Discernment leads to shift in belief
What was Friar Montesino, OP, preaching that so enraged the encomenderos (holders of mining and plantation concessions)?
"You will go straight to hell for the way you exploit and mistreat the Indians!" he thundered. Furthermore, he would not absolve anyone in the confessional if he continued holding Indians in slavery.
We saw in last week's Dialogue how Montesino withheld absolution even from the priest, Bartolome de las Casas, because he would not give up his slaves.
"Friar Montesino was very understanding and compassionate in the confessional but on the subject of enslavement of Indians, he didn't give an inch," writes de las Casas. "I was kneeling, he was sitting -- and it was in my church! I argued that the Decree of Burgos (the Bishop of Burgos was the Spanish king's chief minister) forbade only mistreatment."
"But see," replied Montesino, "truth has ever had many enemies and lies many promoters, and in any case it's not the business of a confessor to judge by man's laws but by God's and according to God's law you may not enslave the Indians. Are you prepared to free them?"
"I follow the laws of their Catholic majesties," de las Casas answered.
"In that case, let them absolve you, for I can't," replied Montesino.
"He left the confessional with honour and I stayed there stunned," de las Casas added.
De Las Casas wrestled long and hard with his conscience following this aborted confession. He loved his fine home, his flourishing plantations, his silk brocades and fine porcelain, all imported from Spain. He had grown wealthy in Hispaniola and now even wealthier in Cuba. He was held in honour by generals and viceroys. He was a welcome guest in the houses of the Spanish overlords of the Caribbean islands. All this depended on his many slaves. He didn't, after all, mistreat his slaves as most other encomenderos did. But then, he had participated in many "wars of purification," even though most of these were trumped up and mere excuses to enslave Indians.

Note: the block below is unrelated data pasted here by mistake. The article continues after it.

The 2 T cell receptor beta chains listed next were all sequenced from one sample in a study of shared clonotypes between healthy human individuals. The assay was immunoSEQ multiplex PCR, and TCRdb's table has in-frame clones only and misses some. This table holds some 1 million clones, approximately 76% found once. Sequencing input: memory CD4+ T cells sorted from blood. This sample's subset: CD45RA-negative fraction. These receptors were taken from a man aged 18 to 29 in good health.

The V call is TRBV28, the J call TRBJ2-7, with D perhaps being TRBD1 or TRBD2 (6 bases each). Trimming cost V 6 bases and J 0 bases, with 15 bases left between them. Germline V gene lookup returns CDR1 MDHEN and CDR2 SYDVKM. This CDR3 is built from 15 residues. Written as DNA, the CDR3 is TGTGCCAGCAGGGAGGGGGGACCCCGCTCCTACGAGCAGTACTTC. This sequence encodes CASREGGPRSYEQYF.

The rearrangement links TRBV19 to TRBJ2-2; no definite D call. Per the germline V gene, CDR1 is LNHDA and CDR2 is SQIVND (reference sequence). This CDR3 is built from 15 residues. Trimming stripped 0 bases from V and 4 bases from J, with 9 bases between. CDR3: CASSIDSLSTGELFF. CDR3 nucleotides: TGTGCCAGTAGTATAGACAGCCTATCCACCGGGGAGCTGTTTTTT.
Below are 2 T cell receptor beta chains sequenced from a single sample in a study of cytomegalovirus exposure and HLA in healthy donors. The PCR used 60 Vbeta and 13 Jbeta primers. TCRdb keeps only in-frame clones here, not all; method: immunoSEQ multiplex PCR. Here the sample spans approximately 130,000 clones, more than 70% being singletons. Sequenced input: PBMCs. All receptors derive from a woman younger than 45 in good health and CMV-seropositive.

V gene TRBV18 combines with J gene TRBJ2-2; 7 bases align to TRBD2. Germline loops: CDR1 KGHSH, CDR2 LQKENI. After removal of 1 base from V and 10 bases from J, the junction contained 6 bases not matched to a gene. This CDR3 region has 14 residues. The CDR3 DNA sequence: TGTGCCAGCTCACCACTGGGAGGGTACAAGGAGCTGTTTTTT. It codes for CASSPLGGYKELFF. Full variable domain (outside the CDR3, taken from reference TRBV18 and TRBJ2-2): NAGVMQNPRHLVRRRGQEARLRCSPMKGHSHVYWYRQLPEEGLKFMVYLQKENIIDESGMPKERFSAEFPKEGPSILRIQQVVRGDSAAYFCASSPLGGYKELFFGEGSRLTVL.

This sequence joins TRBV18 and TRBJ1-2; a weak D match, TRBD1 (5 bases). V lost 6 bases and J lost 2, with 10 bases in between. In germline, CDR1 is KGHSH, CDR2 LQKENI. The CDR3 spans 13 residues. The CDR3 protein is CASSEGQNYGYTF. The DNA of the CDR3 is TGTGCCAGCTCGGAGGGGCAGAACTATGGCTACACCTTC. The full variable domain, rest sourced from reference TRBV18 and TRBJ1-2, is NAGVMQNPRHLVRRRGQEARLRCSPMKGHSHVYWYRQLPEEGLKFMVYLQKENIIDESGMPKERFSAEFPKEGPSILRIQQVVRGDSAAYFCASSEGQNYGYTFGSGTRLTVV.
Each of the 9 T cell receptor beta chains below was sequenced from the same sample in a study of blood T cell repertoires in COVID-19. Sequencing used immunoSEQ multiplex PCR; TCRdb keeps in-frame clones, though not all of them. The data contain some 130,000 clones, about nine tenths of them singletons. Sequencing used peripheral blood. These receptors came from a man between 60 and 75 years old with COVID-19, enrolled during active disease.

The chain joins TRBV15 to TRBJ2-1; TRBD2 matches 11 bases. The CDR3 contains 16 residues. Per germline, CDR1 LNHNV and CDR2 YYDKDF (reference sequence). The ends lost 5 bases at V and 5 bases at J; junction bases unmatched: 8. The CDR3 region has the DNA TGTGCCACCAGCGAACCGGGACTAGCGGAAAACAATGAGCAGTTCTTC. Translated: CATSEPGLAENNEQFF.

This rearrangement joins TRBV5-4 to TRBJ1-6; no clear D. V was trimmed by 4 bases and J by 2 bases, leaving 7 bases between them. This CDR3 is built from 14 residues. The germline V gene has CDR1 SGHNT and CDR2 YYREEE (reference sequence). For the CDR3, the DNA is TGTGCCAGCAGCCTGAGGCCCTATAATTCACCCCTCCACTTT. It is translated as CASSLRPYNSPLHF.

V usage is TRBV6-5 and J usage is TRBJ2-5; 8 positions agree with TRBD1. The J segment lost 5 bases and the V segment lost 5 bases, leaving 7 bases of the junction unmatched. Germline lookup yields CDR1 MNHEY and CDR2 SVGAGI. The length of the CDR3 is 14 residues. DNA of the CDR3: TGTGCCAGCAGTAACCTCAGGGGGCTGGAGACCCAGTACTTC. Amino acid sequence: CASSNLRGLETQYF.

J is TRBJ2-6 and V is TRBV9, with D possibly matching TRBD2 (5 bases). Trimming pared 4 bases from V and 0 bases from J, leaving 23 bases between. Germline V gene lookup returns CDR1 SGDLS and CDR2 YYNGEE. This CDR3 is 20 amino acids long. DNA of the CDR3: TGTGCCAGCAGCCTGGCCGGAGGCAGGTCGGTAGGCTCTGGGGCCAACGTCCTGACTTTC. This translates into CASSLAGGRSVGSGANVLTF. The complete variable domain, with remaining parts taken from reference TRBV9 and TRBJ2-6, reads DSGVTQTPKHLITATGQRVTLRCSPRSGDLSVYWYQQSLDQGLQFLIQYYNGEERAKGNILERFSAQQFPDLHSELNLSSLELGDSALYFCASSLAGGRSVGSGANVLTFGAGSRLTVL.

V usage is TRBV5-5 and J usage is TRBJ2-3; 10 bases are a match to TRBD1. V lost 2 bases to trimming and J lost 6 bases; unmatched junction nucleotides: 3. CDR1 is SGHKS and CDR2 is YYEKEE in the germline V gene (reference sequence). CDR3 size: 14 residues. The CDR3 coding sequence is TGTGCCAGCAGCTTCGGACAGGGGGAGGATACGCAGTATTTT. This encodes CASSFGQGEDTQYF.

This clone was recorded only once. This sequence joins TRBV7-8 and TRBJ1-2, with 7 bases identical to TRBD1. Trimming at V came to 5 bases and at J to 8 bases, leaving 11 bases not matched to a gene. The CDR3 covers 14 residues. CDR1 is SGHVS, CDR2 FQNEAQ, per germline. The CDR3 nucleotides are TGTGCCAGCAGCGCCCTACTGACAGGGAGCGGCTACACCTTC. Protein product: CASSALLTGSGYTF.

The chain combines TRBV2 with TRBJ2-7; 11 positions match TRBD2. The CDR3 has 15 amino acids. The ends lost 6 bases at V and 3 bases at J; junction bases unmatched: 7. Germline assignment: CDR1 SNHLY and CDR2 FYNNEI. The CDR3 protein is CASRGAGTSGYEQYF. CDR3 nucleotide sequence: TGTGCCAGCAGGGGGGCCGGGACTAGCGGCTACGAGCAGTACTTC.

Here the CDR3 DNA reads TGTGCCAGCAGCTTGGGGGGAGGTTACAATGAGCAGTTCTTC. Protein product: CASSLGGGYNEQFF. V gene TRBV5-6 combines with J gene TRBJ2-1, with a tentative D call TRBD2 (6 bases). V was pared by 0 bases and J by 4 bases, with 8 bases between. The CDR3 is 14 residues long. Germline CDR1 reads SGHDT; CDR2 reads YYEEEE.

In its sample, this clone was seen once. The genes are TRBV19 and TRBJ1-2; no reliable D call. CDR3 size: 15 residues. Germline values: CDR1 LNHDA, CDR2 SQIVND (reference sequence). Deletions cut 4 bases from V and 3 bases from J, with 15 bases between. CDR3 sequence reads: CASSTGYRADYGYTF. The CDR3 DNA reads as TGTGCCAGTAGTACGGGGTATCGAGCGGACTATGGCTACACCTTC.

Montesino had definitely troubled the waters for de las Casas. But then de las Casas' anger dissolved and he began to see that Montesino had really made the waters transparent.
"I didn't want to leave my fine lifestyle," he writes, "but God wanted it. I began to look at the Indians with new eyes. They looked sad now in comparison with my first sight of them coming to Cuba," he wrote.
"I remembered a sweet Indian girl on Hispaniola when I was still little more than a boy. Apart from my mother, she was the only girl I ever loved. I remember her gentleness, her joy in life -- and so many Indians shared these qualities.
"While wrestling thus with my conscience I heard of an Indian girl who had hanged herself rather than bear the child of a black slave whom her master was using to breed mestizos in the hope of producing more willing and hardier slaves.
"I had baptized this girl myself. As soon as I heard of it I galloped over to his hacienda and took my riding whip to the fellow to the satisfaction of his slaves.
"It was my road to Damascus. The Lord was lifting me out of my gold mines and plantations. I saw then, as Paul did, that in persecuting these children of God we were persecuting Jesus himself.
"I wept bitter tears thinking of our wars of purification, our slaughter of Indians, how we exploited our slaves and neglected their necessities. Now I had to confront the challenge of the rich young man in the Gospel, the one who walked away from Jesus because he had many possessions."
Decided and done. De las Casas went to the governor, told him of his decision to give it all up and to live as a Christian. The governor, of course, thought the man had gone mad, but not only did de las Casas stick to his decision, he took the next boat back to Spain, hoping to get an audience with the king.
"His Catholic majesty," King Ferdinand, should become the protector of the Indians.